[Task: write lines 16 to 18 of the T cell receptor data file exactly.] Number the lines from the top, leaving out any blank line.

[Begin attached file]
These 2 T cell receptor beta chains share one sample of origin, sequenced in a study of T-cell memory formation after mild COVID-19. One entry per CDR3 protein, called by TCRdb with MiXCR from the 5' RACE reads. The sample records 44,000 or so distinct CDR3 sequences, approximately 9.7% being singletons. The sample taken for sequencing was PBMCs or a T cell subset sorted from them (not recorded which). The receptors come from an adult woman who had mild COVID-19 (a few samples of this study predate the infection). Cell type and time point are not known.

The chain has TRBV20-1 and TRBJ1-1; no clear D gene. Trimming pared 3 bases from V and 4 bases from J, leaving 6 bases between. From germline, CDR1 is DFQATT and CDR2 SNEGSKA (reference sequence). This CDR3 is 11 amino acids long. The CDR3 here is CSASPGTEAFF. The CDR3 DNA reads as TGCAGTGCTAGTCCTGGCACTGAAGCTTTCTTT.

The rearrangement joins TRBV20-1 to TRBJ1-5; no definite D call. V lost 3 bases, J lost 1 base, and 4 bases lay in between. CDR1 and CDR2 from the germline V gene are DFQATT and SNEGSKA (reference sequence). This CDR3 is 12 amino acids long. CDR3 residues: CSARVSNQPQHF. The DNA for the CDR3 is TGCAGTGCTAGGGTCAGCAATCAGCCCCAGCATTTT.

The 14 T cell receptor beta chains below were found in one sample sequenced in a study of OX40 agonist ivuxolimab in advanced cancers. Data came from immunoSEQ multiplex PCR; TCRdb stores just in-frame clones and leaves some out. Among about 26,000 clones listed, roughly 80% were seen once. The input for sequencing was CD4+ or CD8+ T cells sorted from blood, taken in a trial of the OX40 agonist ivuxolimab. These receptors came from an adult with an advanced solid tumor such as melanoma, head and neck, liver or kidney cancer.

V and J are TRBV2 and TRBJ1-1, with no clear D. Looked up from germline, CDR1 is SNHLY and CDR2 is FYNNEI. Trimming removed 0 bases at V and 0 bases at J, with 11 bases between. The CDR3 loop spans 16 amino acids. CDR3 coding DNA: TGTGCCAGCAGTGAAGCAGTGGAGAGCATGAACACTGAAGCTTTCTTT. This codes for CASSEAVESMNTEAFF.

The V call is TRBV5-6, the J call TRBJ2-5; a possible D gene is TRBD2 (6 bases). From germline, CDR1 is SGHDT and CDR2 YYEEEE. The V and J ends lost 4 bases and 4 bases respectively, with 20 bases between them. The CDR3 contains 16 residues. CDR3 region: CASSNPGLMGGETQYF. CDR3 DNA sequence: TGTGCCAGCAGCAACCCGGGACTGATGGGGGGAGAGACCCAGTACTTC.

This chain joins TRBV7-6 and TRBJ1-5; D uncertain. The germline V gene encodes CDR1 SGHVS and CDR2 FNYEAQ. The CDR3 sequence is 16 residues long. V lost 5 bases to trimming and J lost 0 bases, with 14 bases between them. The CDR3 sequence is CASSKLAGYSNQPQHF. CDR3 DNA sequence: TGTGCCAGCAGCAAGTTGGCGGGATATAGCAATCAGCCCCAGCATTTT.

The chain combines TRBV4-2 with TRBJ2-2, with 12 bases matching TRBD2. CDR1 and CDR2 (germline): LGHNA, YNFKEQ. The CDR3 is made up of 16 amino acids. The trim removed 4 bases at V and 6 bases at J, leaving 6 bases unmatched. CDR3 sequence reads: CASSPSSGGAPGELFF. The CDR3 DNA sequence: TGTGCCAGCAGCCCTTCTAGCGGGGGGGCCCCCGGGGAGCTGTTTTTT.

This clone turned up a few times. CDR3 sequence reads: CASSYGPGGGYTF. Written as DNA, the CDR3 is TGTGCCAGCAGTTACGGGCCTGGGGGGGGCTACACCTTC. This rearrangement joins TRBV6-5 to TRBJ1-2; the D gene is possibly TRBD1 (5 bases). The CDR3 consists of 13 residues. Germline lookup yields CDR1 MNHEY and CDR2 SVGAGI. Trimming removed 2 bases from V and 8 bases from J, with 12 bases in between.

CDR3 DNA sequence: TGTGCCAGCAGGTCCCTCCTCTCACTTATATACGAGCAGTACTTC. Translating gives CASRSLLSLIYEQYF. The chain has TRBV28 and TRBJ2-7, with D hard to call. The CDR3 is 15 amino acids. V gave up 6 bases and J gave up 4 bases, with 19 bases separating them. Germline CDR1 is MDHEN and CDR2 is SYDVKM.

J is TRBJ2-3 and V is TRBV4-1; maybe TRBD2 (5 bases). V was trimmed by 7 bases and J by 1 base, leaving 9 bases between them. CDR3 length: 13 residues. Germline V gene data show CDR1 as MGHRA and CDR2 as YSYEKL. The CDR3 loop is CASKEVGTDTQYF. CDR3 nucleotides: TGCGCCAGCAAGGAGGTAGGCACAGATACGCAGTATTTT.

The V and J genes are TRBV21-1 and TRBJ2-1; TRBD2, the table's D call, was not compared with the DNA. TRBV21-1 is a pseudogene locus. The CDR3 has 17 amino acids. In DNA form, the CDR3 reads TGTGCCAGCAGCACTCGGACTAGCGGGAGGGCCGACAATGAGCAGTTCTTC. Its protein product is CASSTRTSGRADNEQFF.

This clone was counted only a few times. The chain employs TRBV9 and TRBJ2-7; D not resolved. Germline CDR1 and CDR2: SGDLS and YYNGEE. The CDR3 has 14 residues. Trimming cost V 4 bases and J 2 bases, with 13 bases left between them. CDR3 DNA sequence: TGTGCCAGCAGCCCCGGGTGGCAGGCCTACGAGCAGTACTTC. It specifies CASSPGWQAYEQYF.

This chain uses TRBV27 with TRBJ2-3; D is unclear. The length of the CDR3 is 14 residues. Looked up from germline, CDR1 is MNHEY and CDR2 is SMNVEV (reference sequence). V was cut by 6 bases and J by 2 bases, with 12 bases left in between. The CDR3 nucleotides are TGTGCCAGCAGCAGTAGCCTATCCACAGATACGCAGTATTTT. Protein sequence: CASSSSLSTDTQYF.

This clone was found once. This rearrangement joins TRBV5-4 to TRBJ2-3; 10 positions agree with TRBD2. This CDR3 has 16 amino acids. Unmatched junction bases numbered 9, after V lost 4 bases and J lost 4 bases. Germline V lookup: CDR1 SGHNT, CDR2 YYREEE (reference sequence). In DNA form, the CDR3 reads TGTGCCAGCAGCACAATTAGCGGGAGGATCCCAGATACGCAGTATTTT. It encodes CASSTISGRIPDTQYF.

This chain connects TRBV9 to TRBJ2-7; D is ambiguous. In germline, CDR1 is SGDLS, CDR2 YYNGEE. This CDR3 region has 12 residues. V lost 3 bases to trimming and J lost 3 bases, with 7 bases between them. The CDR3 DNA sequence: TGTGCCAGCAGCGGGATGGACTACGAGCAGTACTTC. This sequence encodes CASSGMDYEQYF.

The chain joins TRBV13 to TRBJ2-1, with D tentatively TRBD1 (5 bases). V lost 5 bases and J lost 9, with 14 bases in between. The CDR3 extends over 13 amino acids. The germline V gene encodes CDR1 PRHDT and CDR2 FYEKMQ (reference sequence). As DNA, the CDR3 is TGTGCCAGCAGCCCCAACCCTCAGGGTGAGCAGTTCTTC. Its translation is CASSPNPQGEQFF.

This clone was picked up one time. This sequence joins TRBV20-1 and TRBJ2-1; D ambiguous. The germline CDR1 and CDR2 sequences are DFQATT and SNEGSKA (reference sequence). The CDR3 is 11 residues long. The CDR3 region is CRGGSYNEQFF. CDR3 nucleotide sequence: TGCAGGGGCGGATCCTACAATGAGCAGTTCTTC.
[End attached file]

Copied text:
This chain connects TRBV9 to TRBJ2-7; D is ambiguous. In germline, CDR1 is SGDLS, CDR2 YYNGEE. This CDR3 region has 12 residues. V lost 3 bases to trimming and J lost 3 bases, with 7 bases between them. The CDR3 DNA sequence: TGTGCCAGCAGCGGGATGGACTACGAGCAGTACTTC. This sequence encodes CASSGMDYEQYF.

The chain joins TRBV13 to TRBJ2-1, with D tentatively TRBD1 (5 bases). V lost 5 bases and J lost 9, with 14 bases in between. The CDR3 extends over 13 amino acids. The germline V gene encodes CDR1 PRHDT and CDR2 FYEKMQ (reference sequence). As DNA, the CDR3 is TGTGCCAGCAGCCCCAACCCTCAGGGTGAGCAGTTCTTC. Its translation is CASSPNPQGEQFF.

This clone was picked up one time. This sequence joins TRBV20-1 and TRBJ2-1; D ambiguous. The germline CDR1 and CDR2 sequences are DFQATT and SNEGSKA (reference sequence). The CDR3 is 11 residues long. The CDR3 region is CRGGSYNEQFF. CDR3 nucleotide sequence: TGCAGGGGCGGATCCTACAATGAGCAGTTCTTC.